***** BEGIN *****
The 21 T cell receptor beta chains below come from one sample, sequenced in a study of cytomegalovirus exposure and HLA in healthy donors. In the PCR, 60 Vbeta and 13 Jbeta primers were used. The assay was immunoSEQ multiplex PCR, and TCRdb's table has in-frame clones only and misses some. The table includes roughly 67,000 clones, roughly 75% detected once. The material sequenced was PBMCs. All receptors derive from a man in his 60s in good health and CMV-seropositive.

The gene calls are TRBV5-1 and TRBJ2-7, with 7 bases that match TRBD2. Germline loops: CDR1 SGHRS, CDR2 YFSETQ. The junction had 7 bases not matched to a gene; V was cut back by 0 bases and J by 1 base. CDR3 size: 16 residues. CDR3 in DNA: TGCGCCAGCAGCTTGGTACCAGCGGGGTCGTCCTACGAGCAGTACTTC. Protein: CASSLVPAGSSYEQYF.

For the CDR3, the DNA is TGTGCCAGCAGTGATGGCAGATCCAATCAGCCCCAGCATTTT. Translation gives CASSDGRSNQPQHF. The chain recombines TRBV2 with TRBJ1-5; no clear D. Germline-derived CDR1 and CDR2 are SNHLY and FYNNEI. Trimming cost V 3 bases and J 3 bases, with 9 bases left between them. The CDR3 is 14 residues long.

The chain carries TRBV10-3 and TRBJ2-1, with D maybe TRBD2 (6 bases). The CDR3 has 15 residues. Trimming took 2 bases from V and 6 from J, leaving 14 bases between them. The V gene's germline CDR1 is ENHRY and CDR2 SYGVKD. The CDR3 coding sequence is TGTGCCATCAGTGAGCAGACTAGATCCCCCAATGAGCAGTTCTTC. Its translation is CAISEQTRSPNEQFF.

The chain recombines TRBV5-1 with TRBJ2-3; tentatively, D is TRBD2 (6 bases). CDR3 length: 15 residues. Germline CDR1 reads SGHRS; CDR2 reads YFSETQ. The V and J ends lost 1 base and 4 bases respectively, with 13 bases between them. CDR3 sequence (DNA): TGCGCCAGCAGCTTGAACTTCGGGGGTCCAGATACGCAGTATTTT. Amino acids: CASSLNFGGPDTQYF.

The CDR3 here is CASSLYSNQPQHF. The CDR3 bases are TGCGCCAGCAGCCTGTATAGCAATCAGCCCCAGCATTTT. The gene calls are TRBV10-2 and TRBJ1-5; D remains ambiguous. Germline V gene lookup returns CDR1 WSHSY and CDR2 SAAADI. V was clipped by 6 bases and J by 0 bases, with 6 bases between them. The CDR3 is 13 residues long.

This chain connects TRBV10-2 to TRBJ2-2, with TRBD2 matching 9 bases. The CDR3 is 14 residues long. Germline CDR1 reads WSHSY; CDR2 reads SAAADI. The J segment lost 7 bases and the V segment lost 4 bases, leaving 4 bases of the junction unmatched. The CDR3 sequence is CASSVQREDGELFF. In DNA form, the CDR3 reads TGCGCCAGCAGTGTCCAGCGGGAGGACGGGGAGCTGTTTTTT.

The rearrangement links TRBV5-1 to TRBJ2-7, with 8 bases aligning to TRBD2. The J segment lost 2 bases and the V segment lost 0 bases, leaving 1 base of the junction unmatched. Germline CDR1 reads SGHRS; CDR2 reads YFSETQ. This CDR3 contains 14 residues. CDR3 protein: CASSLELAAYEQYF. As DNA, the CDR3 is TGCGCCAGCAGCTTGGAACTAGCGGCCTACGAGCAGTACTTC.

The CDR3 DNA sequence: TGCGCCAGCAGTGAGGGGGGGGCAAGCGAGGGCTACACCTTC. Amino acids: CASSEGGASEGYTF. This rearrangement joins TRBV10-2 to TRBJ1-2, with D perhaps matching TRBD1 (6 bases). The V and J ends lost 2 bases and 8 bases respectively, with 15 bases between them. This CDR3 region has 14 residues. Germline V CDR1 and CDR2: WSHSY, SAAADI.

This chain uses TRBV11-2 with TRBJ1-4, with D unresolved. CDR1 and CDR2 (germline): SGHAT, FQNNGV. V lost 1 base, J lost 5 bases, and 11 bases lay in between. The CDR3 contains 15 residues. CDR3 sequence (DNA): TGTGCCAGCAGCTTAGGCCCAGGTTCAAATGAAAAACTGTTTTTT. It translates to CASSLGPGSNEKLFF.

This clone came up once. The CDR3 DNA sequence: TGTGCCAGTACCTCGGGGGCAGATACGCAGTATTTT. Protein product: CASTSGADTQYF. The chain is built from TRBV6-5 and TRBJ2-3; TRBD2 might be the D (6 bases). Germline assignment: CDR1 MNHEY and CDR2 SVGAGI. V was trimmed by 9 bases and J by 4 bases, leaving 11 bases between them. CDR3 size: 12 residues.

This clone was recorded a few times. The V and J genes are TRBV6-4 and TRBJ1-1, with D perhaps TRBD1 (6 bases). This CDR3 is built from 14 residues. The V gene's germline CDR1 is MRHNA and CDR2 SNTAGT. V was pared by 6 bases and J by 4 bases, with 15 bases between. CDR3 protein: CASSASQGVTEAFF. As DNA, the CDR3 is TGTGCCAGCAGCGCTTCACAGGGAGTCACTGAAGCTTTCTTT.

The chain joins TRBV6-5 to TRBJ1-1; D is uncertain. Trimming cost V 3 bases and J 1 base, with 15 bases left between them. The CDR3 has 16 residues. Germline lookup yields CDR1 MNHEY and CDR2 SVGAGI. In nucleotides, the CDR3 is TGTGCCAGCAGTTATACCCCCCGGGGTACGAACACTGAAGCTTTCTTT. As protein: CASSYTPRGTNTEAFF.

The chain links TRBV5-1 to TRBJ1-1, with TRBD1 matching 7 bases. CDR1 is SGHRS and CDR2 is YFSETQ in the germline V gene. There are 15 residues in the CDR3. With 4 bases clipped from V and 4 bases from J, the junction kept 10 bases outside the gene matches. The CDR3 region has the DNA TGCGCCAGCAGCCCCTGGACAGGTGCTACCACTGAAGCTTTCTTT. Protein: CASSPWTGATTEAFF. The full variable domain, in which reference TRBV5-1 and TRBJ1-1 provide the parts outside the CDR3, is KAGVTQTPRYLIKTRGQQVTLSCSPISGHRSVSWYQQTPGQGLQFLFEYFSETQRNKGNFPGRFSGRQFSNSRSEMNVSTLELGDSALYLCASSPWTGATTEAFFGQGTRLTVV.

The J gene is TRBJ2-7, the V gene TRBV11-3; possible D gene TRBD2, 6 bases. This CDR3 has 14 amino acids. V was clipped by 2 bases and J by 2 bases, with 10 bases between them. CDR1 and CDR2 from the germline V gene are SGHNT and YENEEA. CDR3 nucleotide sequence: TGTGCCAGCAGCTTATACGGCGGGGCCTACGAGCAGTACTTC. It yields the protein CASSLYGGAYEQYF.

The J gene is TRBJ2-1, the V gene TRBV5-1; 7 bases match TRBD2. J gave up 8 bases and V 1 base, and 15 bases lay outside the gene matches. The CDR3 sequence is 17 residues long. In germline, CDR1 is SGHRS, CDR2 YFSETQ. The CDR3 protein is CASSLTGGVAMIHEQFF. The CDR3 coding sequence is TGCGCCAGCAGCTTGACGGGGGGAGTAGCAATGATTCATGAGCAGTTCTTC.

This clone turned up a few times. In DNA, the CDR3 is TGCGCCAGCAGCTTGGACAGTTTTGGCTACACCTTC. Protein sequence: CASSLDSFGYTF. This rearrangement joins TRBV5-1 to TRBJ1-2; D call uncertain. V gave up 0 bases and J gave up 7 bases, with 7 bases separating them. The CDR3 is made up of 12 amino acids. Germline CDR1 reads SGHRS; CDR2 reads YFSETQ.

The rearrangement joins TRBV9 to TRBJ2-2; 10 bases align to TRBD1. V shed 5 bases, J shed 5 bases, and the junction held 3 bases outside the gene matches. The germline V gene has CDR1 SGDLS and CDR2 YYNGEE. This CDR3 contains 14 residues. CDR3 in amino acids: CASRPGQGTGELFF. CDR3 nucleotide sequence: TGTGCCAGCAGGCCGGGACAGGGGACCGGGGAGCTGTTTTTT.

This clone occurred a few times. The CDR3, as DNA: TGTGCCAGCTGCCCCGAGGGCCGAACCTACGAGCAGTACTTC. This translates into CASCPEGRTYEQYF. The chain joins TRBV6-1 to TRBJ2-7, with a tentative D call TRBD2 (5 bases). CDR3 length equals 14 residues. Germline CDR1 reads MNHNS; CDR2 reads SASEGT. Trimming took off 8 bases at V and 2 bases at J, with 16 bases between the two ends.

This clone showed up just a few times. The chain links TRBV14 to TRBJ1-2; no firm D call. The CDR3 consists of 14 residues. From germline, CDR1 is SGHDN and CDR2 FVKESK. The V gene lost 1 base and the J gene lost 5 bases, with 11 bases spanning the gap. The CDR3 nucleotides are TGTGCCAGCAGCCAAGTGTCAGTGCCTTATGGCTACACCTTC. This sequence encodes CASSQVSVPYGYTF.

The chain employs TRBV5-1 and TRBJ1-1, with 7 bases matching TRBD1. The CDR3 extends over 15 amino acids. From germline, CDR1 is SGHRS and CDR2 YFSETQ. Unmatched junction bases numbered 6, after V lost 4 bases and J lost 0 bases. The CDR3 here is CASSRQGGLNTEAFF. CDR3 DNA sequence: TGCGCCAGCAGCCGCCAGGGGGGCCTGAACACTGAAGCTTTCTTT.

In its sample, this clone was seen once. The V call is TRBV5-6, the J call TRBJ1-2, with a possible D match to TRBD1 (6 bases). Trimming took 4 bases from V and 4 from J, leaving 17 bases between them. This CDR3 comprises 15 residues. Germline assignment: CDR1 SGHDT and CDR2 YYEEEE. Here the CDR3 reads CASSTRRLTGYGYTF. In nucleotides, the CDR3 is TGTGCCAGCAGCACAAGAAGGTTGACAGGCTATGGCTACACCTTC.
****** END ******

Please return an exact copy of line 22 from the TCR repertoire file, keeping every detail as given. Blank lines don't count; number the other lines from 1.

In its sample, this clone was seen once. The V call is TRBV5-6, the J call TRBJ1-2, with a possible D match to TRBD1 (6 bases). Trimming took 4 bases from V and 4 from J, leaving 17 bases between them. This CDR3 comprises 15 residues. Germline assignment: CDR1 SGHDT and CDR2 YYEEEE. Here the CDR3 reads CASSTRRLTGYGYTF. In nucleotides, the CDR3 is TGTGCCAGCAGCACAAGAAGGTTGACAGGCTATGGCTACACCTTC.